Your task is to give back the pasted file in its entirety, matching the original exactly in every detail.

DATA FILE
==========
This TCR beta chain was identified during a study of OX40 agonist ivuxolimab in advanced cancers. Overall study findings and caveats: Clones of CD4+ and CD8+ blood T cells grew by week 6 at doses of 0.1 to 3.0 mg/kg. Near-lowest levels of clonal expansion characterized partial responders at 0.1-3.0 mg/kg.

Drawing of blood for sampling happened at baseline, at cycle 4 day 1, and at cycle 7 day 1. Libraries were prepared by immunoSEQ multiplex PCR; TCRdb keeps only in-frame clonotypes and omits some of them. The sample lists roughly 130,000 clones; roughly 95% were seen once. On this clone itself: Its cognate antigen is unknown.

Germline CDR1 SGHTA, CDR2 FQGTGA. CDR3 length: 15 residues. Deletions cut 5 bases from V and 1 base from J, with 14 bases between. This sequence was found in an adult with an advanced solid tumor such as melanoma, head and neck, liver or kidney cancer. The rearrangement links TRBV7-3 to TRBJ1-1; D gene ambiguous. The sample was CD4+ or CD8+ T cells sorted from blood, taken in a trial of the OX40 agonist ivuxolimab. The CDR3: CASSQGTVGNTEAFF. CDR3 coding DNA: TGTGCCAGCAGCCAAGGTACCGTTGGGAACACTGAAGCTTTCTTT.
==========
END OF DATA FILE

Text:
This TCR beta chain was identified during a study of OX40 agonist ivuxolimab in advanced cancers. Overall study findings and caveats: Clones of CD4+ and CD8+ blood T cells grew by week 6 at doses of 0.1 to 3.0 mg/kg. Near-lowest levels of clonal expansion characterized partial responders at 0.1-3.0 mg/kg.

Drawing of blood for sampling happened at baseline, at cycle 4 day 1, and at cycle 7 day 1. Libraries were prepared by immunoSEQ multiplex PCR; TCRdb keeps only in-frame clonotypes and omits some of them. The sample lists roughly 130,000 clones; roughly 95% were seen once. On this clone itself: Its cognate antigen is unknown.

Germline CDR1 SGHTA, CDR2 FQGTGA. CDR3 length: 15 residues. Deletions cut 5 bases from V and 1 base from J, with 14 bases between. This sequence was found in an adult with an advanced solid tumor such as melanoma, head and neck, liver or kidney cancer. The rearrangement links TRBV7-3 to TRBJ1-1; D gene ambiguous. The sample was CD4+ or CD8+ T cells sorted from blood, taken in a trial of the OX40 agonist ivuxolimab. The CDR3: CASSQGTVGNTEAFF. CDR3 coding DNA: TGTGCCAGCAGCCAAGGTACCGTTGGGAACACTGAAGCTTTCTTT.